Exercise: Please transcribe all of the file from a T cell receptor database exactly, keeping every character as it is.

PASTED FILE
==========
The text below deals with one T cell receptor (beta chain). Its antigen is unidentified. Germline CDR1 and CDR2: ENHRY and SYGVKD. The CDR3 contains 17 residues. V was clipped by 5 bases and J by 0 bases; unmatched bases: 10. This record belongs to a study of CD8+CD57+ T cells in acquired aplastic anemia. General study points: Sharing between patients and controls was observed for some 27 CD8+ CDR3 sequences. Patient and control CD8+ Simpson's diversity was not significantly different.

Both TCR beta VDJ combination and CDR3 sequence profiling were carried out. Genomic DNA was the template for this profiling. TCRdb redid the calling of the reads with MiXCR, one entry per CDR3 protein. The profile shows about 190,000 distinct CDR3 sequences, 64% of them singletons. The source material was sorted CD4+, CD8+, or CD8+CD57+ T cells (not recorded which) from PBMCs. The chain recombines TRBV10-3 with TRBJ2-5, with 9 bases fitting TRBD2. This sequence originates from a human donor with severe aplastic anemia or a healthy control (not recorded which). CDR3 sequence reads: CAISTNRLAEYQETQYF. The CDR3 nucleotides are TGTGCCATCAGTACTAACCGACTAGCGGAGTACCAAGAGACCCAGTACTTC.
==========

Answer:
The text below deals with one T cell receptor (beta chain). Its antigen is unidentified. Germline CDR1 and CDR2: ENHRY and SYGVKD. The CDR3 contains 17 residues. V was clipped by 5 bases and J by 0 bases; unmatched bases: 10. This record belongs to a study of CD8+CD57+ T cells in acquired aplastic anemia. General study points: Sharing between patients and controls was observed for some 27 CD8+ CDR3 sequences. Patient and control CD8+ Simpson's diversity was not significantly different.

Both TCR beta VDJ combination and CDR3 sequence profiling were carried out. Genomic DNA was the template for this profiling. TCRdb redid the calling of the reads with MiXCR, one entry per CDR3 protein. The profile shows about 190,000 distinct CDR3 sequences, 64% of them singletons. The source material was sorted CD4+, CD8+, or CD8+CD57+ T cells (not recorded which) from PBMCs. The chain recombines TRBV10-3 with TRBJ2-5, with 9 bases fitting TRBD2. This sequence originates from a human donor with severe aplastic anemia or a healthy control (not recorded which). CDR3 sequence reads: CAISTNRLAEYQETQYF. The CDR3 nucleotides are TGTGCCATCAGTACTAACCGACTAGCGGAGTACCAAGAGACCCAGTACTTC.